A city bus driver gave the thumbs-up to a watching photographer as the bus zipped past idling traffic on Lewes Boulevard Monday morning.
That was Day One for a pilot project testing a bus-only lane along Lewes during morning rush hour. The lane, separated from car traffic by pylons, will remain in place Jan. 15 to 19, from 7:30 to 9 a.m.
The project is aimed at reducing transit wait times on weekday mornings, when the city said Riverdale buses can be up to 17 minutes late.
Duncan MacDonald said the longest he’s waited for a bus is 10 minutes.
On Monday morning, MacDonald stood at the bus shelter at Lewes and Tummel Road, waiting for the 7:47 a.m. bus (it arrived at 7:52 a.m.) to get to F.H. Collins, where he’s in grade 12.
MacDonald said it’s not the wait at the shelter, but the wait on the bus that’s most irritating.
There have been times it’s taken almost 30 minutes to drive the less than one kilometre between the bus stop and his school.
More than once, he’s gotten off and just walked the rest of the way to school.
Riverdale resident Kate McConnell has made similar decisions in the eight years she’s been a transit rider.
Some days, she said, she walks out of her apartment to find traffic backed up to Grey Mountain. On those days, she forgoes the bus and walks to work downtown.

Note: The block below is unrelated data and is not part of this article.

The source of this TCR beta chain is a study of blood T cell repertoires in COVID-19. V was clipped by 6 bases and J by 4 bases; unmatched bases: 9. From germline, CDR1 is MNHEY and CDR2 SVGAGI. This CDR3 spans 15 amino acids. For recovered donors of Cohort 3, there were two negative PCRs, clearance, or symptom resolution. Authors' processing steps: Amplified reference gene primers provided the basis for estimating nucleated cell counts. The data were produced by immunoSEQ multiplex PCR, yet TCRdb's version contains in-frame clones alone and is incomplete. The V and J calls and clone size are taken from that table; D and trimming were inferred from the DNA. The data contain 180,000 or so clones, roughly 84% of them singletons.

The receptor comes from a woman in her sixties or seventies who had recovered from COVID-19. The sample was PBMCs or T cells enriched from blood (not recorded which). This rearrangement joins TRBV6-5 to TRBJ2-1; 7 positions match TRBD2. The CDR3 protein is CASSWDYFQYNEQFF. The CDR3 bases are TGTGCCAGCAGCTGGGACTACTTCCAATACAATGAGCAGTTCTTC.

“This time of day, it sometimes takes 20 to 25 minutes,” she said, as she waited on Lewes for the 8:27 a.m. bus (it arrived at 8:31 a.m.).
She said her employer is understanding, but notes that buses have been particularly late this winter, and it’s getting to be problematic.
In the summer, McConnell said it’s nowhere near as bad. In her experience, the snarls are tied to school traffic, which may have experienced a decerase the week of the pilot project.
The Department of Education confirmed this is exam week for all Whitehorse high schools, two of which are in Riverdale.
Cheri Malo, transit manager, said the city wasn’t aware of the exam period until after the project was set up and ready to go.
She said traffic levels might be down from what they are during a non-exam week, but they might also rise when the new French first language high school is built on the Riverdale education reserve land. Traffic changes day-to-day, Malo said, but predictable transit is still important.
“Our goal is to have the traffic flow as normal as possible at all times,” she said, noting that, typically, the 8:20 a.m. buses to Porter Creek and Copper Ridge get stuck every day.
“Realistically it’s not about the traffic. It’s about transit being dependable.”
“When they get in their cars they have their own ability to know what they’re doing. If you get on the bus, you don’t get the choice to make a different choice.”
The city will take the information gathered from the pilot, look at the city’s master plan and the Lewes Boulevard study, and consider how traffic is managed.
Riders and drivers are invited to fill out an online survey (whitehorse.ca/transit) at the end of next week.
Cyclists are reminded to ride in the bus lane during the pilot phase.
Results of the project will inform future Transit Master Plan recommendations.
Contact Amy Kenny at firstname.lastname@example.org